Welcome to the Wealth Daily Weekend Edition — our insights from the week in investing and links to our most-read Wealth Daily and sister publication articles.
See you around, Mark Zuckerberg...
You may be Time's Man of the Year for 2010, but I have decided to “de-friend” you. Your $50 billion network has been an occasionally interesting diversion, but I've decided it contains virtually no real genius.
Once I had taken a few months to burn through the nostalgia effect, I knew your days were numbered — especially when I got tired of spying on that ex-cheerleader.
In the end, all I learned was that she shopped quite a bit, watched way too much reality TV, and was obsessed with creating a really cool but imaginary farm.
I also learned that sometimes the best roads in life are the ones that begin with a sudden detour. As it turns out, getting jilted in that Burger King parking lot in '79 wasn't so bad after all...
So, a few weeks before Christmas, I announced to my 253 friends that I was going cold turkey.
I was going to delete my Facebook account and go dark again.
Sunrise or sunset?
What surprised me as I said farewell to my network of friends was how many other people said they were thinking of doing exactly the same thing...
Facebook, all of them seemed to say in one way or another, was a pretty poor substitute for the "real thing."
My friend Laura actually put it the best: “It's like eating a bag of Cheetos,” she said with a crinkly nose, “There is no there there. A lot of times what I find on FB is really kind of pathetic.”
That, to me, was something of a surprise. As gregarious as Laura is, I was actually expecting her to be the one friend that would give me a hard time about it ---but she didn't.
That's when I realized the Facebook phenomena has probably peaked.
(Of course, seeing Zuckerberg's freckly mug on the cover of Time was its own clue. Say what you will, but the cover curse has claimed its fair share of victims.)
But on my way out the door of the social media world, I learned the vampire squid was headed in.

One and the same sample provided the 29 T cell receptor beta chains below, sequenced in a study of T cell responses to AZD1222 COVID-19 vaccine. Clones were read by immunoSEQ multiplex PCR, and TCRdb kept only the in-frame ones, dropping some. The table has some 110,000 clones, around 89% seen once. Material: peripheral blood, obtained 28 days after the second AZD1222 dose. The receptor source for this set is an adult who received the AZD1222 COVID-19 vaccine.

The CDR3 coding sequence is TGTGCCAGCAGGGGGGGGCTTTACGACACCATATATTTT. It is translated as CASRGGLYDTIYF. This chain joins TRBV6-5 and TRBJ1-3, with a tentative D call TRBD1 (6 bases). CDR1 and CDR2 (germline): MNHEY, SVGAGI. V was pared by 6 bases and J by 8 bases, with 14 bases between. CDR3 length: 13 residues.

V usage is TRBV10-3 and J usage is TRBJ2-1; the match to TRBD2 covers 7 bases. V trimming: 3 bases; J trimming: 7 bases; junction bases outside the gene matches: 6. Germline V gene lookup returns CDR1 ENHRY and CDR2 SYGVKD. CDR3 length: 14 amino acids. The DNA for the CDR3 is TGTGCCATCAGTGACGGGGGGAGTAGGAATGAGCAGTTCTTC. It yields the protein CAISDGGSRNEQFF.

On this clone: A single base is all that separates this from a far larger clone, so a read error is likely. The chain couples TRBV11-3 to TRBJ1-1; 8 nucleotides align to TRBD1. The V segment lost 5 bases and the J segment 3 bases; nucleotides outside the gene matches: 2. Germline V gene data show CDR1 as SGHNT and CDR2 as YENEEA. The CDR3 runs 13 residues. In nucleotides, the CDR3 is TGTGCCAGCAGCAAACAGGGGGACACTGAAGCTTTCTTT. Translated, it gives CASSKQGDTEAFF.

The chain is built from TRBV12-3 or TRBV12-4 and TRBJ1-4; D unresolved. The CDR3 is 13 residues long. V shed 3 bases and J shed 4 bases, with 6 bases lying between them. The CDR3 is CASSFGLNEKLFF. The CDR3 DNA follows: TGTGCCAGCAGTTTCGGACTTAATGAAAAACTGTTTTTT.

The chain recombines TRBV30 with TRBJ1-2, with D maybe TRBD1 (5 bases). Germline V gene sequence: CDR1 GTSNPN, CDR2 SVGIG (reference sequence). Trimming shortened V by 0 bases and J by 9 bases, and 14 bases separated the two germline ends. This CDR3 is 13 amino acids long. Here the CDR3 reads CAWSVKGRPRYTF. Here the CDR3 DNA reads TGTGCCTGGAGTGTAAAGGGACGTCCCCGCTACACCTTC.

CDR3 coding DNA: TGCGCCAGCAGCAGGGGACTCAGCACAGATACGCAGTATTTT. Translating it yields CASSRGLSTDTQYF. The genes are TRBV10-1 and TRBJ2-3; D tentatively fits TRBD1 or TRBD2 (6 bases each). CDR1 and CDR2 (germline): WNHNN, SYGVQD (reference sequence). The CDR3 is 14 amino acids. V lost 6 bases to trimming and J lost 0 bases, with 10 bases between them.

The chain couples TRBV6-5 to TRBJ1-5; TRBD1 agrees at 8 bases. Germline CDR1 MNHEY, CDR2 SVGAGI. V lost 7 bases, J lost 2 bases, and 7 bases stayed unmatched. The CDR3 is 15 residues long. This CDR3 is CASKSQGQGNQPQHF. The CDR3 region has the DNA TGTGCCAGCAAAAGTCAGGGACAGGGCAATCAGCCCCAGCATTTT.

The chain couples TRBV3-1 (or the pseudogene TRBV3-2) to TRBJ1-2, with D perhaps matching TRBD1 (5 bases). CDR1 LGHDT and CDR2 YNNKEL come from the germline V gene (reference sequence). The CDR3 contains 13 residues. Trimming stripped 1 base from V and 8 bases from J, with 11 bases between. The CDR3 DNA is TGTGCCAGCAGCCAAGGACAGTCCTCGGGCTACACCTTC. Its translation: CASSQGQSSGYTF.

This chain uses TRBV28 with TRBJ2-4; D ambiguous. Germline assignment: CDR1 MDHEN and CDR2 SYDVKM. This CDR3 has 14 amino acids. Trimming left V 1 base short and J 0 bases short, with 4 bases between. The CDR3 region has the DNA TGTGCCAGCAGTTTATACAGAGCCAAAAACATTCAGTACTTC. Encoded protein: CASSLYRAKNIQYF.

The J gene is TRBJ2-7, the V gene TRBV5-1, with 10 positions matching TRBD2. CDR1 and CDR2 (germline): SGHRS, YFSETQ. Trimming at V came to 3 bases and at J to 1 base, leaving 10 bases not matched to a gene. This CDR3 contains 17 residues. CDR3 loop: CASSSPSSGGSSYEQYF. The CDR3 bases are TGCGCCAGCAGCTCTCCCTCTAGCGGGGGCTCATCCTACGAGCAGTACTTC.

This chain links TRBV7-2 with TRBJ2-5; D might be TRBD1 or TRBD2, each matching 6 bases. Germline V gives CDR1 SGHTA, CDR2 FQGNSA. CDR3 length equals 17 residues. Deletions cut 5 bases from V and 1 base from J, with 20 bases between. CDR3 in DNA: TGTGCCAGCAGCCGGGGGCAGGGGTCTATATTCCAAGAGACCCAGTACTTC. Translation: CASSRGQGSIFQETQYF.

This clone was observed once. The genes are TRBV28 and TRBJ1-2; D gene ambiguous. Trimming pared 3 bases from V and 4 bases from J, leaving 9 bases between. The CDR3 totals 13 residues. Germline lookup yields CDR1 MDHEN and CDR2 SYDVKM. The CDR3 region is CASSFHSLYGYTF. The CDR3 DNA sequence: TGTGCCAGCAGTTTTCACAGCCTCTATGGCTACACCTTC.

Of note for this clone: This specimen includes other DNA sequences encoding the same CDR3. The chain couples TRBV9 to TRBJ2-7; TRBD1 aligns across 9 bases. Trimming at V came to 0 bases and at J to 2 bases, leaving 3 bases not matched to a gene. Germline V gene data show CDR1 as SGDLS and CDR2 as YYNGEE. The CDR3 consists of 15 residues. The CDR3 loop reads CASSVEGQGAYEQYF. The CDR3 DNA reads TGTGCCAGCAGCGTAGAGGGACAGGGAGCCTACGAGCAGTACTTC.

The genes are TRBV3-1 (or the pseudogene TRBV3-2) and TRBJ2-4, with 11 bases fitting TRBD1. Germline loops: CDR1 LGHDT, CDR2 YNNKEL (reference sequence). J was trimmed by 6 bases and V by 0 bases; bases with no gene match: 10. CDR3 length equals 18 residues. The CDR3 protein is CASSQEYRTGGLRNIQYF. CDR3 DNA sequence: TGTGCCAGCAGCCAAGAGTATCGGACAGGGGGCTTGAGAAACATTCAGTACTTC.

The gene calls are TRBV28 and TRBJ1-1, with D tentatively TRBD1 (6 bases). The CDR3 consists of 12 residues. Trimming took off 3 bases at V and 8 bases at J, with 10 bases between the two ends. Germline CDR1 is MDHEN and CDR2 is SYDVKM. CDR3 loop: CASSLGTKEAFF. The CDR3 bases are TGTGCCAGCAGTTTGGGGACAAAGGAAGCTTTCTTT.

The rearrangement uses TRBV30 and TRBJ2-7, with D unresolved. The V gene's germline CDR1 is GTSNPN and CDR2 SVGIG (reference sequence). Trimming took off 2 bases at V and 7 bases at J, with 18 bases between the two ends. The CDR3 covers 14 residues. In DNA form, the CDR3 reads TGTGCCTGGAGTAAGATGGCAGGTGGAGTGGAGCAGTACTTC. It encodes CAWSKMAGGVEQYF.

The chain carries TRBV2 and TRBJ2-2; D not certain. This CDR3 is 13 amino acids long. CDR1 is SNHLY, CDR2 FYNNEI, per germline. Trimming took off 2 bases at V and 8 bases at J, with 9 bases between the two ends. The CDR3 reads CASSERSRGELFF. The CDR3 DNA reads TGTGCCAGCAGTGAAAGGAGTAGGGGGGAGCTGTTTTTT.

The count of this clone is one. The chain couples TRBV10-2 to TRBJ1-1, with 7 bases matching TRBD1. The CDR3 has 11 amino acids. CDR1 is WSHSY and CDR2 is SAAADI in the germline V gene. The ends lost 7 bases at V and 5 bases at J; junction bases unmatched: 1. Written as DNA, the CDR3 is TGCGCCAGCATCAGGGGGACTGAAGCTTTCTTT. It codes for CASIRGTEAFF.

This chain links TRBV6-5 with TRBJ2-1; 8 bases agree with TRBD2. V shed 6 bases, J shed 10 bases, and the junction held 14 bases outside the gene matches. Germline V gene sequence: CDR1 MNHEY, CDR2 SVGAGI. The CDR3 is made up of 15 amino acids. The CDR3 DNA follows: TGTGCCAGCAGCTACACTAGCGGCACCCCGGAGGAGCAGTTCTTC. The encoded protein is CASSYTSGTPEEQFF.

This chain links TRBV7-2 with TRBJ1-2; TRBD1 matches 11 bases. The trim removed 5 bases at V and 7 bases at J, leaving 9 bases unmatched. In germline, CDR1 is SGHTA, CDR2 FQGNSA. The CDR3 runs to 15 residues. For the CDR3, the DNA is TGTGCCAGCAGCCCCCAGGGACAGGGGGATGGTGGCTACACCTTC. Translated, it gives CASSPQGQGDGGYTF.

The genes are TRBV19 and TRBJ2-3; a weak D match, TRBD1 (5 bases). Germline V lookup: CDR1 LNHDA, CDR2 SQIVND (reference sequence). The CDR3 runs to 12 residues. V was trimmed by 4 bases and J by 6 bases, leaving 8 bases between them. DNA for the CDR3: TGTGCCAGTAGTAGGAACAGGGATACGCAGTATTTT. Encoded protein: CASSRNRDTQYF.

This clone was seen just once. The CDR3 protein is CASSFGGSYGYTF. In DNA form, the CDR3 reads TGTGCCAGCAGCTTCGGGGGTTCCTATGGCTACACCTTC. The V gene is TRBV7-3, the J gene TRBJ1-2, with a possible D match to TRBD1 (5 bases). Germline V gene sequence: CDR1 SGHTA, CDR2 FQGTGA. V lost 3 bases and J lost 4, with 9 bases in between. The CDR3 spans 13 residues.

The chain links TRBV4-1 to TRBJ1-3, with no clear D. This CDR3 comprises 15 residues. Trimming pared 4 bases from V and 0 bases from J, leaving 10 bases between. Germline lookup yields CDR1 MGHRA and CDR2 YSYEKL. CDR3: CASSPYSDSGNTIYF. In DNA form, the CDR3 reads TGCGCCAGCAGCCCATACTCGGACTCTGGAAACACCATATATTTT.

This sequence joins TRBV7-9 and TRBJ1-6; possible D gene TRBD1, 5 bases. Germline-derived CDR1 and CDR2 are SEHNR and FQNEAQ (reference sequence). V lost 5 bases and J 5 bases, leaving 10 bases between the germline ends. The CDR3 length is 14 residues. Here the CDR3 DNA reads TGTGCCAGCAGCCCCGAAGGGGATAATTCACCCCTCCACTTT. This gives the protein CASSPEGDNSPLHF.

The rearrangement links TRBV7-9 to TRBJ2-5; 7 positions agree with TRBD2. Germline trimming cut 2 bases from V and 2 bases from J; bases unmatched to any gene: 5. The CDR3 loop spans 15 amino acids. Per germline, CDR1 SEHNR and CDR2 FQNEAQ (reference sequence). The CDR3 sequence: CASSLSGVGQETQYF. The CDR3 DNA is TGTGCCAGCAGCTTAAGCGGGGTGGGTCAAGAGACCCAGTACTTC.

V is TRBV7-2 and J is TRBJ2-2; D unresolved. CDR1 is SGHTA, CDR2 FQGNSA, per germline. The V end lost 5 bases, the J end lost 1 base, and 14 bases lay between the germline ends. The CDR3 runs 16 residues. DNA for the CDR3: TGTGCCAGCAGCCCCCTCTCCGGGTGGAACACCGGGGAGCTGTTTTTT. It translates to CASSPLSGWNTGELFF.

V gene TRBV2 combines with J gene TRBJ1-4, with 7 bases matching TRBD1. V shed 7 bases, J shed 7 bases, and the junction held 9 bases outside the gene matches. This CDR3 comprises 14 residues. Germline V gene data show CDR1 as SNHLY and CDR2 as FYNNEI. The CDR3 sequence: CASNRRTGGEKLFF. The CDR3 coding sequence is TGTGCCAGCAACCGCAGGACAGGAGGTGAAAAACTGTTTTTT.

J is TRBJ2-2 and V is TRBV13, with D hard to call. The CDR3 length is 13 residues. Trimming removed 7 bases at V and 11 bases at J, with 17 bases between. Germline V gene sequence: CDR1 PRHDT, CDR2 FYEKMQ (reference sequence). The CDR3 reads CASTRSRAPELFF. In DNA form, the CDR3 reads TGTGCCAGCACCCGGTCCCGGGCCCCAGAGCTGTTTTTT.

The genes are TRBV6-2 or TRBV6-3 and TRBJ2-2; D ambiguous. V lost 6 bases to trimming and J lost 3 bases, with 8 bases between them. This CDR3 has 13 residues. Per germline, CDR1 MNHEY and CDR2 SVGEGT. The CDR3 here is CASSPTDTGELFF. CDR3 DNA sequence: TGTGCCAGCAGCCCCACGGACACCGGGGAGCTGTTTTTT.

And in a way that only a stock jockey can, I laughed my fool head off when I realized some more sheep were about be shorn. The hype machine was shifting into overdrive.
It was proof, I thought, of the old saw, “Wall Street people learn nothing and forget everything.”
I mean, didn't anyone remember the day Rupert Murdoch bought MySpace at its peak for $580 million? Five years later, I'd bet that's one he'd like to have back.
But that's the nature of this type of business. It's littered with the corpses of the last "next big thing."
Let's face it, Facebook is a great name — but the fact is its most basic reason for being is imminently repeatable.
As I type, thousands are undoubtedly planning the next social media arena. And eventually, someone will pull it off — the same way Zuckerberg did when he knocked off MySpace.
Even still, Goldman Sachs took the plunge because they know they will turn a nice profit when this one hits the IPO circuit.
According to the deal, the Wall Street powerhouse has invested $450 million in Facebook, while Russian investor Digital Sky Technologies added an additional $50 million.
That values the social networking platform at cool $50 billion — more than any other entertainment conglomerate with the exception of Disney...
Walt's old firm still tops Zuckerberg by $21 billion.